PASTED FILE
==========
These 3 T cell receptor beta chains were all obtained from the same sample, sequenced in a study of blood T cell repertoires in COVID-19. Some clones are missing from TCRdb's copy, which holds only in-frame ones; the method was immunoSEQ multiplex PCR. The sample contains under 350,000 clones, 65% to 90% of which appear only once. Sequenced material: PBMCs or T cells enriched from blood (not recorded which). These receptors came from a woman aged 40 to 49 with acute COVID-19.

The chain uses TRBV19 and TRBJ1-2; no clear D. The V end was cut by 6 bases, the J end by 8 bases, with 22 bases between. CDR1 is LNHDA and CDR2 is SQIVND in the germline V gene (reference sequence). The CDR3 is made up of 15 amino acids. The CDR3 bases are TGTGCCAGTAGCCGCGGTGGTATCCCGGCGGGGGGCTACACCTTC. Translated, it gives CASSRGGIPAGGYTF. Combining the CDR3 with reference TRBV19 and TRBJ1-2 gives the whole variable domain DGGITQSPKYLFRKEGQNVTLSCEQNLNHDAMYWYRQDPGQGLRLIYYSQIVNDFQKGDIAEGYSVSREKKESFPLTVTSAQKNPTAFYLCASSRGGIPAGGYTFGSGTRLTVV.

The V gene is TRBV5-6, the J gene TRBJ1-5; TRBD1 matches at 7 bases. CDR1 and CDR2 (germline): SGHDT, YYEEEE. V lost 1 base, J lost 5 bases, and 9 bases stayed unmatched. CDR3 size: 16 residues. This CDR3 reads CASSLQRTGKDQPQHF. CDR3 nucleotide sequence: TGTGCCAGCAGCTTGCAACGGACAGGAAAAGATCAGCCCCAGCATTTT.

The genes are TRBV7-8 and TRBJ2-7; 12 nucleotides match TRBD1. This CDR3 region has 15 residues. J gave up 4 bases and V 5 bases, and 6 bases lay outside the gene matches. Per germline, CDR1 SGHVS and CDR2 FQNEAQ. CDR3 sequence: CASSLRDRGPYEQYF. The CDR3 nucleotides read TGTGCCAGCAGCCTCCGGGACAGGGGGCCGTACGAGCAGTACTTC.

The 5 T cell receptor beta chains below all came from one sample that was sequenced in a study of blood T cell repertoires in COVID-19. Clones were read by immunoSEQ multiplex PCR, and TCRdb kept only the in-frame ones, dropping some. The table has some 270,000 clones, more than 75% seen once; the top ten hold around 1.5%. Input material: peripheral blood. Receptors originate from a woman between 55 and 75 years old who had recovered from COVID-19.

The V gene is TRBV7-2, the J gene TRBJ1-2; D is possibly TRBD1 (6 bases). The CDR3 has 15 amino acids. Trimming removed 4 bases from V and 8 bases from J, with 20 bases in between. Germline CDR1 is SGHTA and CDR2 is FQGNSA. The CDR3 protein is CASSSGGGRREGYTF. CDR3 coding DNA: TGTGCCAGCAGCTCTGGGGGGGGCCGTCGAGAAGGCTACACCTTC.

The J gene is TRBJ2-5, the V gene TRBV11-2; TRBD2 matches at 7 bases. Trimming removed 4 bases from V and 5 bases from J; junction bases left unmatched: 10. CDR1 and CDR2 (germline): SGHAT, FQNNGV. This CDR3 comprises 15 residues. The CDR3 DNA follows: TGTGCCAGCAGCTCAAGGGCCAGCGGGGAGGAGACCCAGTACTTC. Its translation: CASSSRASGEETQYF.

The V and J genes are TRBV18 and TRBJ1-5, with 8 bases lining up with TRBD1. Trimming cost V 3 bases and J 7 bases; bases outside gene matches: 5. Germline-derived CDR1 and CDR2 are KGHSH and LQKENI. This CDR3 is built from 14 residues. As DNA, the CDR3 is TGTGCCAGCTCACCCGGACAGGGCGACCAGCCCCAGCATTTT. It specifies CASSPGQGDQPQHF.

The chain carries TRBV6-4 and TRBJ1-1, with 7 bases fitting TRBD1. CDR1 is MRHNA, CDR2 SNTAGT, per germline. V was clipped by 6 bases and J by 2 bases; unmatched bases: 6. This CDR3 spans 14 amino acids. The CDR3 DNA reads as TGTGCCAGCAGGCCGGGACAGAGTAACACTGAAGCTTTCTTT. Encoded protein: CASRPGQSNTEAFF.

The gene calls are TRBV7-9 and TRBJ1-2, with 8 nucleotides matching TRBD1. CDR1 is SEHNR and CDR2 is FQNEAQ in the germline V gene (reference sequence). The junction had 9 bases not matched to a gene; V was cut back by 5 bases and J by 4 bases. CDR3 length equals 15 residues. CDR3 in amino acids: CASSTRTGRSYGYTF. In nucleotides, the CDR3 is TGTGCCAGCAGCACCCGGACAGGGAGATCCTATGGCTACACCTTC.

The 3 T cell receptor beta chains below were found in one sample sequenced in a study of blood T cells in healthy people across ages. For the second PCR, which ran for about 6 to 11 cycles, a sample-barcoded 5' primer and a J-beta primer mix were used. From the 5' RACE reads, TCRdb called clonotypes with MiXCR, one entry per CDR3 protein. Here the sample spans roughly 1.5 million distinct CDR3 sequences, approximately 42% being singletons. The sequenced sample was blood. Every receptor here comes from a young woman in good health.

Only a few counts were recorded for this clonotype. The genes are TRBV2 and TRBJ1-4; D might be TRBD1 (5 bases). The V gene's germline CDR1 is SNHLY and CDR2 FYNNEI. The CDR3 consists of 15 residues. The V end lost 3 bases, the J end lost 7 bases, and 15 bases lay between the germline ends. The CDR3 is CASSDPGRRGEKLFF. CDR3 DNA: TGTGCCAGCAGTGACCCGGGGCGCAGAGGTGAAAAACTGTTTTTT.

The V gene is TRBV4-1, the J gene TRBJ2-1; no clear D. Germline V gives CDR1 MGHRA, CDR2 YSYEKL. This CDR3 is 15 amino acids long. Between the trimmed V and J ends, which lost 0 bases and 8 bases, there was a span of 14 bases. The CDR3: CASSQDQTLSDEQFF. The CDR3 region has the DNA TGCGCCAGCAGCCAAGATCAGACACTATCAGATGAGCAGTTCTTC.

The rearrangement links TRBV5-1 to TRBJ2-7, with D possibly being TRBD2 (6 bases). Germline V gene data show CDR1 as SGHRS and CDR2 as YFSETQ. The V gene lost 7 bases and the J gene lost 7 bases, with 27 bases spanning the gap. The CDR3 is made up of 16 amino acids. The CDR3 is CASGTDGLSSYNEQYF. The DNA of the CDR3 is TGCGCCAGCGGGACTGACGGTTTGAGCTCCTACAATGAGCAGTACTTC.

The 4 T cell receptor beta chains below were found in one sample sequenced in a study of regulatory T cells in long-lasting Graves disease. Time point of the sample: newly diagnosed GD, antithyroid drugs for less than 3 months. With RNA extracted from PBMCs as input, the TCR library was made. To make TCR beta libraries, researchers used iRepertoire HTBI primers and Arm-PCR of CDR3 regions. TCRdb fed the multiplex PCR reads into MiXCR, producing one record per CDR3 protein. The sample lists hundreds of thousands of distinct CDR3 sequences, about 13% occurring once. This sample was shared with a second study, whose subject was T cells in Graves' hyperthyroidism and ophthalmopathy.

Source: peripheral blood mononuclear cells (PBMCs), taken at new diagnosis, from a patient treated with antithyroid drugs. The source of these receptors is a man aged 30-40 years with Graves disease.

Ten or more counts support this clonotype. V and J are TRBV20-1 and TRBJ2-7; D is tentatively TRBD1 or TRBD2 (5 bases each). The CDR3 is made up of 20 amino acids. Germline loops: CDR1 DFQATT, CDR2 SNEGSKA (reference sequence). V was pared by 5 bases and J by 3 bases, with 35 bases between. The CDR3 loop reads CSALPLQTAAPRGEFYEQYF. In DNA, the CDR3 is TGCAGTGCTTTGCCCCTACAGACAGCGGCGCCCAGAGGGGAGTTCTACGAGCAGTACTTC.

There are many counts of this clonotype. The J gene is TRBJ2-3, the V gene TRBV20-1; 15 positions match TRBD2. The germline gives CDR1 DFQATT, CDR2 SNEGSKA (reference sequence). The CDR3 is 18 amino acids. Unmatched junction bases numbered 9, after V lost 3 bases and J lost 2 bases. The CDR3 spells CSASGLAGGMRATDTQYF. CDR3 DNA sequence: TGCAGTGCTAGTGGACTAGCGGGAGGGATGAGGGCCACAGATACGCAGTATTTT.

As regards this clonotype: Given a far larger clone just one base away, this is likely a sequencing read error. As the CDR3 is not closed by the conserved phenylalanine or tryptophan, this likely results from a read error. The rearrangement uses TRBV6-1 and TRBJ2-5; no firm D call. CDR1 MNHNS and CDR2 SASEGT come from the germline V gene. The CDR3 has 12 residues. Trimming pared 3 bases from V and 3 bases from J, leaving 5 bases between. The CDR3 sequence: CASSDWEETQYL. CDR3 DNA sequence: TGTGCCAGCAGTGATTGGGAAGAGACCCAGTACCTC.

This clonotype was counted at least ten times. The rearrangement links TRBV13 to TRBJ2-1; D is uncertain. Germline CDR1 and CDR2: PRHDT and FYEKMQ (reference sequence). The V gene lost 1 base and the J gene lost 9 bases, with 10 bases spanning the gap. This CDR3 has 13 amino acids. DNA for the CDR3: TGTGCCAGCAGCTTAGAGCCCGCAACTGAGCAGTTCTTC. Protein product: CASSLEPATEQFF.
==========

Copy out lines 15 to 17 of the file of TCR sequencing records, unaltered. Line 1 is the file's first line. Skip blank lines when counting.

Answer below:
The 4 T cell receptor beta chains below were found in one sample sequenced in a study of regulatory T cells in long-lasting Graves disease. Time point of the sample: newly diagnosed GD, antithyroid drugs for less than 3 months. With RNA extracted from PBMCs as input, the TCR library was made. To make TCR beta libraries, researchers used iRepertoire HTBI primers and Arm-PCR of CDR3 regions. TCRdb fed the multiplex PCR reads into MiXCR, producing one record per CDR3 protein. The sample lists hundreds of thousands of distinct CDR3 sequences, about 13% occurring once. This sample was shared with a second study, whose subject was T cells in Graves' hyperthyroidism and ophthalmopathy.

Source: peripheral blood mononuclear cells (PBMCs), taken at new diagnosis, from a patient treated with antithyroid drugs. The source of these receptors is a man aged 30-40 years with Graves disease.

Ten or more counts support this clonotype. V and J are TRBV20-1 and TRBJ2-7; D is tentatively TRBD1 or TRBD2 (5 bases each). The CDR3 is made up of 20 amino acids. Germline loops: CDR1 DFQATT, CDR2 SNEGSKA (reference sequence). V was pared by 5 bases and J by 3 bases, with 35 bases between. The CDR3 loop reads CSALPLQTAAPRGEFYEQYF. In DNA, the CDR3 is TGCAGTGCTTTGCCCCTACAGACAGCGGCGCCCAGAGGGGAGTTCTACGAGCAGTACTTC.